Hawaii has been in the news a lot lately for a very stupid proposal made by one of our state lawmakers, which seeks to levy heavy taxes on residents traveling to gambling destinations. But I’m here to tell you that, as a non-gambler, I think Hawaii Senate Bill 935 is idiotic.
There’s no secret that gambling is exceedingly popular in Hawaii, even though it isn’t legal here. And that’s why so many residents make Las Vegas their vacation destination of choice – gambling, Trader Joe’s, Ikea, and food. But, one Hawaii lawmaker claims that this love of gambling is causing a serious addiction issue in the islands – one that warrants the formation of an outrageous new tax to generate money for treatment for.
Hawaii Senate Bill 935 is Idiotic
Hawaii State Senator Stanley Chang introduced Hawaii Senate Bill 935 as a way to generate funds for gambling addiction research and treatment in Hawaii. Initially, the bill sought to ban advertisements by gambling establishments in Hawaii, along with the creation of a new tax. However, after a swift backlash from businesses and Las Vegas politicians, the advertising ban was removed. I mean, such a ban would’ve been unconstitutional anyway. But the incredibly stupid tax portion of the bill remains. Specifically, the bill originally sought to impose a 30% tax on all vacation packages to Vegas sold in Hawaii. Now, though, the amount of the tax has been removed and is open for further discussion.
I don’t think I need to explain to you why Hawaii Senate Bill 935 is idiotic – clearly, I’m sure most of you can see at least partly why it would be. For one, the now rescinded portion restricting advertisement is, well, unconstitutional. The tax part is also questionable, as it targets a narrow subset of businesses. Further, even if the bill can become law without legal ramifications, it doesn’t really solve anything. You don’t have to buy a vacation package to go to Vegas, and many Hawaii residents don’t, and the ratio will just continue to change more. The end result is that the bill will harm impacted businesses while generating little to no benefit for the state.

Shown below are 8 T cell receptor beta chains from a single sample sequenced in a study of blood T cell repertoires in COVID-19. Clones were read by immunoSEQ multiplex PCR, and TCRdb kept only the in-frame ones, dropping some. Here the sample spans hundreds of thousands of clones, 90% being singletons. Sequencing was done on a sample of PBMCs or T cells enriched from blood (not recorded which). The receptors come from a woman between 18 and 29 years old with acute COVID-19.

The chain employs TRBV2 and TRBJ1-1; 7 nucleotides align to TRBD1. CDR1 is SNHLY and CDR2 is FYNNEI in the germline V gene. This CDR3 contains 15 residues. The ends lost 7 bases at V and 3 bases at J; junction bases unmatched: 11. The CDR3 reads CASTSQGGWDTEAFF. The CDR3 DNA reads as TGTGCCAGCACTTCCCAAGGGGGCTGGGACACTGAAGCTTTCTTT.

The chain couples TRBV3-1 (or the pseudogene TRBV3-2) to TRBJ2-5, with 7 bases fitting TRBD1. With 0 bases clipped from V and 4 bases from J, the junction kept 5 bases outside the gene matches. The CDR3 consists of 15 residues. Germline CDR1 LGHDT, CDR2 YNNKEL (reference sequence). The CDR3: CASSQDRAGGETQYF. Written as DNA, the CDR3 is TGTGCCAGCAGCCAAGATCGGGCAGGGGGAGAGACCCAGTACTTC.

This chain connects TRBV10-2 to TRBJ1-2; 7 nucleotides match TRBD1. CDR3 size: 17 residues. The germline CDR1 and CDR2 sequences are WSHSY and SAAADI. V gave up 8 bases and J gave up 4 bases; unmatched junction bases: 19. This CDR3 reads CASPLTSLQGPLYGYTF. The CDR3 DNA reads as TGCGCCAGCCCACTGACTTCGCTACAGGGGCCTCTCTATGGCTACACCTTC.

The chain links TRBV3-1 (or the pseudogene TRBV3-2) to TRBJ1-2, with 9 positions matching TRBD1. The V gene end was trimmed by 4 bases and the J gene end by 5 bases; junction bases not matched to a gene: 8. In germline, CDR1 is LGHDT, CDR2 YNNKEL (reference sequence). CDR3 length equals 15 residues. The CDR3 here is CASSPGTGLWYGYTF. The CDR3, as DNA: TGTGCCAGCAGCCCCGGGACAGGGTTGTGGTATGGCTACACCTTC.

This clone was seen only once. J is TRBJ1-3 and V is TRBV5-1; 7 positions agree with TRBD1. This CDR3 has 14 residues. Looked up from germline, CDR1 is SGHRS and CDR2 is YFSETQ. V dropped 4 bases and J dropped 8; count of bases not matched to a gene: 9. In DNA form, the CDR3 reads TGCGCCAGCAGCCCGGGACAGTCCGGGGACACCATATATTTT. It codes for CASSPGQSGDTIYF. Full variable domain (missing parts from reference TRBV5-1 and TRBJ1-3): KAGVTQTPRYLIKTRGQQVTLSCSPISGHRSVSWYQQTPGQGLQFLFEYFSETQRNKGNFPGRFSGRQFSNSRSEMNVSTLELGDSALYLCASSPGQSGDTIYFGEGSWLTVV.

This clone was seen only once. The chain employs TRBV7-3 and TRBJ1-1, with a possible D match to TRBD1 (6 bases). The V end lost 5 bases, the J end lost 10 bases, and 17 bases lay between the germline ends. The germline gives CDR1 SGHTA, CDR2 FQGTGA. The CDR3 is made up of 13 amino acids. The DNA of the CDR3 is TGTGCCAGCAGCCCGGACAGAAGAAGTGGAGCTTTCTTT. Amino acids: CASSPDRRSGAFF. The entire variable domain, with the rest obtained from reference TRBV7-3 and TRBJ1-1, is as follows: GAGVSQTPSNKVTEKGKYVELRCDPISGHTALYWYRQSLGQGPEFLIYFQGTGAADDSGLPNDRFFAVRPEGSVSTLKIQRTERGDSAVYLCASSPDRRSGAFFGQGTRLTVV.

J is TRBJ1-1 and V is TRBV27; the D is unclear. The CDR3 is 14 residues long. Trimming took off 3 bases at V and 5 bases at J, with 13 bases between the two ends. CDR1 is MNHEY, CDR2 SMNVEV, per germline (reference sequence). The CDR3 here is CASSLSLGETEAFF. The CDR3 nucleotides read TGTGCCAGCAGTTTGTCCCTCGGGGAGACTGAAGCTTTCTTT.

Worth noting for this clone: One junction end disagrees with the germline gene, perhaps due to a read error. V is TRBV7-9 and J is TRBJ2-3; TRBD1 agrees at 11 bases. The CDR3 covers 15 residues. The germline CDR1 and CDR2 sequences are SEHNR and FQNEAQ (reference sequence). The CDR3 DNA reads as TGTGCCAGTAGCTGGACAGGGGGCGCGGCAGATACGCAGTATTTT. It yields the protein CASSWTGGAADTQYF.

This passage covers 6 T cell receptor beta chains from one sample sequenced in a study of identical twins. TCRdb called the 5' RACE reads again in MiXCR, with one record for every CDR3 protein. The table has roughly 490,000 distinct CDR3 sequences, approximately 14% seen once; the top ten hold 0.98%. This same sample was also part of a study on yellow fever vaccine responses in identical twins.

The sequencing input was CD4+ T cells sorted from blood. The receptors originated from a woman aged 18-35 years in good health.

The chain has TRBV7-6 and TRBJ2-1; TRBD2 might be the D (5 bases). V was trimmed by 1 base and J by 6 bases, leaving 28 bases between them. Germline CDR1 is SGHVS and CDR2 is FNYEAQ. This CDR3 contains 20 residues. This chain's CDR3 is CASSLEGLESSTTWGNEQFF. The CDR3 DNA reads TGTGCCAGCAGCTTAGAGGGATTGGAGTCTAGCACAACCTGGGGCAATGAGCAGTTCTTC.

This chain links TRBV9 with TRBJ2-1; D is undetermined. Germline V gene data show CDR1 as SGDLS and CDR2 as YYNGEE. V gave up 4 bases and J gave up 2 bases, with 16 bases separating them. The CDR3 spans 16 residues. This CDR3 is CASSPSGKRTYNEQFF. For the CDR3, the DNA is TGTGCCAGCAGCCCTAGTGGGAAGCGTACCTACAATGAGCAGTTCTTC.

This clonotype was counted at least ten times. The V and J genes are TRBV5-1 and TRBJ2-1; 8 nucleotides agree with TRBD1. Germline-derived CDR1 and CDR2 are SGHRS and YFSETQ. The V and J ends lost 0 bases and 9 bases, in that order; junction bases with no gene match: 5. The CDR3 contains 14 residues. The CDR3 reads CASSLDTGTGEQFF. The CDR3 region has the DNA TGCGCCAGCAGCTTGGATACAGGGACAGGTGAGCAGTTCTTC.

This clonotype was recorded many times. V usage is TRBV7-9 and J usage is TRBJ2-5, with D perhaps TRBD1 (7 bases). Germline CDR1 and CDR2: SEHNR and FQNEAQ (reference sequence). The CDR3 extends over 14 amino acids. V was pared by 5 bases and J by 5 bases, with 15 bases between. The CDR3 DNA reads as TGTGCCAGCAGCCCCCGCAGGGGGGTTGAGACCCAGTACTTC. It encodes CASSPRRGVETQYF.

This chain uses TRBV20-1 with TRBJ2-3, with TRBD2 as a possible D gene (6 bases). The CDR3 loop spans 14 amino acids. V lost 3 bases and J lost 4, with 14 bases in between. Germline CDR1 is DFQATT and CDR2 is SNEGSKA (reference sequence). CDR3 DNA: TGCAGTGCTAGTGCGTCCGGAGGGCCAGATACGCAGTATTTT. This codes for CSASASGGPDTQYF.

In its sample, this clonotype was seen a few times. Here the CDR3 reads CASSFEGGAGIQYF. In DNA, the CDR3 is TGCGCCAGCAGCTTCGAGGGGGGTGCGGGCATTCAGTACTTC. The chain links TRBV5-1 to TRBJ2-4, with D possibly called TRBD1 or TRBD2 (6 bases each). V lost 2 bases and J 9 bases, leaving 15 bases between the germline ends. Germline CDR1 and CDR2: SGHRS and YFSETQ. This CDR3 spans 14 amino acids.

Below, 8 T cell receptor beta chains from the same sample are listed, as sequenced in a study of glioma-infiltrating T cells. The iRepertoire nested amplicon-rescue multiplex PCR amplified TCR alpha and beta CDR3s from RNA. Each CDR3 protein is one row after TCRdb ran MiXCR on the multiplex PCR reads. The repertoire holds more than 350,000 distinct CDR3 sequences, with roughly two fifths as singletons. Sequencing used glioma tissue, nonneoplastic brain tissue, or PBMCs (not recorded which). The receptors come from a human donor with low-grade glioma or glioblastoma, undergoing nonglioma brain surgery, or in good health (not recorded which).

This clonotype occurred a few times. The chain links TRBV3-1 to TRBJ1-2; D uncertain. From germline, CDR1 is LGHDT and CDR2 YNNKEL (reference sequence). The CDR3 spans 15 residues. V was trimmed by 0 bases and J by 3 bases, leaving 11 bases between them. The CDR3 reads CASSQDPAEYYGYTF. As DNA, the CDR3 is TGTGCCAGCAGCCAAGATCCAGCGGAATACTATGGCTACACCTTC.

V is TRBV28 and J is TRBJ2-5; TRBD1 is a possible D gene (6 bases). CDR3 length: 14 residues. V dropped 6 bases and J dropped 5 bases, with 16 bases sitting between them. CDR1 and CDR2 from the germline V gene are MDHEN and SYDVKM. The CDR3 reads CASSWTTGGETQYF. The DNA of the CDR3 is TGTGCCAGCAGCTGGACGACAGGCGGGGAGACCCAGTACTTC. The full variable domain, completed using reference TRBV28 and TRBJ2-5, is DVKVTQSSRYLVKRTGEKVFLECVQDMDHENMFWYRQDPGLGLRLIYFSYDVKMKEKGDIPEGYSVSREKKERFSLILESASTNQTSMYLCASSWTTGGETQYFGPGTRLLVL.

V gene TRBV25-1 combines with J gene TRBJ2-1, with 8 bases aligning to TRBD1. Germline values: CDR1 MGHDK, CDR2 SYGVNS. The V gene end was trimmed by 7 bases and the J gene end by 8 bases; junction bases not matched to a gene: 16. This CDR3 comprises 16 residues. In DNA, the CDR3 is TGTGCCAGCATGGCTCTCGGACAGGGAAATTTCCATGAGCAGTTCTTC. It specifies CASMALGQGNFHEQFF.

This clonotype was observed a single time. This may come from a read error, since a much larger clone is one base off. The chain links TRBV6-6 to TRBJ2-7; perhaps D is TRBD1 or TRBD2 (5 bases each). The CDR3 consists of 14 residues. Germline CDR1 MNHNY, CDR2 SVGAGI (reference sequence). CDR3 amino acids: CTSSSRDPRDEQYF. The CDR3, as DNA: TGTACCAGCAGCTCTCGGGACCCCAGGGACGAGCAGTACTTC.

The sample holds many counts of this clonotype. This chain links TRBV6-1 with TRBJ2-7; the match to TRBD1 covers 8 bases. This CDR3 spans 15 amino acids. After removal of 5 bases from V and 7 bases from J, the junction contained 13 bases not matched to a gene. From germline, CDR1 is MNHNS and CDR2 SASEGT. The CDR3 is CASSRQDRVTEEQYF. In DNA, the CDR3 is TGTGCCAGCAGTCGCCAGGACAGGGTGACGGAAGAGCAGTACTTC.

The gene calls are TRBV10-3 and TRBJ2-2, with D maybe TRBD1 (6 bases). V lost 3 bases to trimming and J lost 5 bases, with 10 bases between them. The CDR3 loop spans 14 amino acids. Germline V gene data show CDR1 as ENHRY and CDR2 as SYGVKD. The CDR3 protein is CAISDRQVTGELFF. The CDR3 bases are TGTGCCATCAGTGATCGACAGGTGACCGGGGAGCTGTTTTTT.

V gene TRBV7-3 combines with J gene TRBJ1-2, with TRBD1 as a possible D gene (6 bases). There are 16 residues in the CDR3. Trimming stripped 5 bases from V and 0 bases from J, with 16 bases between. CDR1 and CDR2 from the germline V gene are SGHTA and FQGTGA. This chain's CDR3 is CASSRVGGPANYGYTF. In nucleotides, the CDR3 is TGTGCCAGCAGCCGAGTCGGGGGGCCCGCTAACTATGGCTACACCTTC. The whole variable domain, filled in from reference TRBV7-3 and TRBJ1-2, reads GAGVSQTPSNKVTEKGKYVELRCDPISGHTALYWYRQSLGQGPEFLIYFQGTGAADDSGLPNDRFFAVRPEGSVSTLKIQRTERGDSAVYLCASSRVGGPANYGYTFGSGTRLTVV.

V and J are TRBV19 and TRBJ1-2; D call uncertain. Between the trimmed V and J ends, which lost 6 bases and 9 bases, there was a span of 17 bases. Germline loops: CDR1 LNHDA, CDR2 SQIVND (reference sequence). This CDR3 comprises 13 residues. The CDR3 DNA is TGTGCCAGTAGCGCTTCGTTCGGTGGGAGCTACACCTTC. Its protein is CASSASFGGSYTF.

How Hawaii Senate Bill 935 Could Impact Vacation Packages
Vacations Hawaii, which is owned by Boyd Gaming, is incredibly popular among locals. If you look at their four-night/five-day Las Vegas package availability for 2023, a vast majority of the packages are sold out. And while I would never buy one of these, it’s easy to see why so many do! These packages include:
- roundtrip airfare
- 4-night accommodations at the Cal, Main Street Station, or Freemont
- 3 meals per day
- baggage handling – they bring your bags to the hotel and drop them at the airport for you
- airport transfers
So, how much does such a package cost? Looking at the 2023 prices, anywhere from $919 to $1,039. That means, as originally proposed, Hawaii Senate Bill 935 would send these prices soaring, coming in at $1,195 to $1,351. That’s an almost $300 increase, which is probably still cheaper than going on your own, but may dissuade some from buying, especially those on fixed incomes.
I seriously question how any of our lawmakers think this bill will help or do anything. It may generate some monies, it may discourage some from going to Vegas, it could cause some to travel to Vegas on their own, and it might even cause casinos to get more creative. But, at the end of the day, people will find another way. This is especially true since actions that really could force changes or generate funds are beyond Hawaii’s control or are wildly unconstitutional.
Honestly, instead of wasting time on this kind of fool’s errand, our officials should be figuring out a way to more fairly tax absentee landowners, boost housing availability, reduce residents’ tax burden, reduce our reliance on imported food, protect critically endangered species, improve our infrastructure, etc.
To see the full text of the bill, check it out here.